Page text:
Thursday, March 08, 2012
Dr. Handysides identified 30 people who did this, ranging in age from 1-90 (16 males, 14 females), with a modal age of 50 to 59 years. As it turns out, most of the people (10 of the 30) went in for an acute medical problem. As the author points out, if you have an acute medical problem you usually seek help when you need it, regardless of the day. However, such patients often express disappointment that their birthday has been taken up by a medical appointment. That being said, not every person seeks medical care the same day of acute symptom onset so Dr. Handysides speculated that a presentation to a doctor on a birthday signifies a more serious problem. Alternatively, he suggested that it may reflect a desire for reassurance that everything is ok on their special day. Another possibility, however, is that some people don’t care too much about their birthday and may not care about going to the doctor on a birthday.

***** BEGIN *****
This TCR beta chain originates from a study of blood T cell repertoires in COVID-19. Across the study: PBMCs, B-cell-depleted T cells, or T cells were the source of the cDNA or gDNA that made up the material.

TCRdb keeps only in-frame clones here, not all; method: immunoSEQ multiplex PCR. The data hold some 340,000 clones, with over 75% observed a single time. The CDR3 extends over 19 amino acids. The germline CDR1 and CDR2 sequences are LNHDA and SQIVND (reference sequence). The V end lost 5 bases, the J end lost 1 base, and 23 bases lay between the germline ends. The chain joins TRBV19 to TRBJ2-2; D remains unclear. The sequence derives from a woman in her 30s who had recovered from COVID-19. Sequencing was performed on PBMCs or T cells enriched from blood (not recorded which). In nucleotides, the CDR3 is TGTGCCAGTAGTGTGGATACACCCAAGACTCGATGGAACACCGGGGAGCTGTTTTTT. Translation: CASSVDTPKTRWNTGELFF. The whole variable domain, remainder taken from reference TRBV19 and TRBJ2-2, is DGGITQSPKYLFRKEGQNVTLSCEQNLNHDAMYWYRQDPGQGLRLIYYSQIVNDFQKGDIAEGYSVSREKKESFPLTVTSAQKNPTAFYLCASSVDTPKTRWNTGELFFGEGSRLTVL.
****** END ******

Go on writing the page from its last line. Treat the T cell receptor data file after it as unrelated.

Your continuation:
It is interesting to note that in the study, that birthday consulters visited their general practitioner about 6.5 times a year which is almost double the normal average. Three people died on the year they consulted on their birthday, one of whom was the only patient in the study who consulted on two birthdays. The death rate of the birthday consulters was twice as high as non-birthday consulters. Interesting stuff and it may all be coincidence but I am happy that on my birthday, I am not going to the doctor. Special thanks to Dr. Handysides for sending me a copy of his article.
Reference: Br J Gen Pract. 2011 Sep;61(590):575-6.Characteristics of patients who consult their GP on their birthdays. Handysides S.
Posted by MedFriendly at 11:54 AM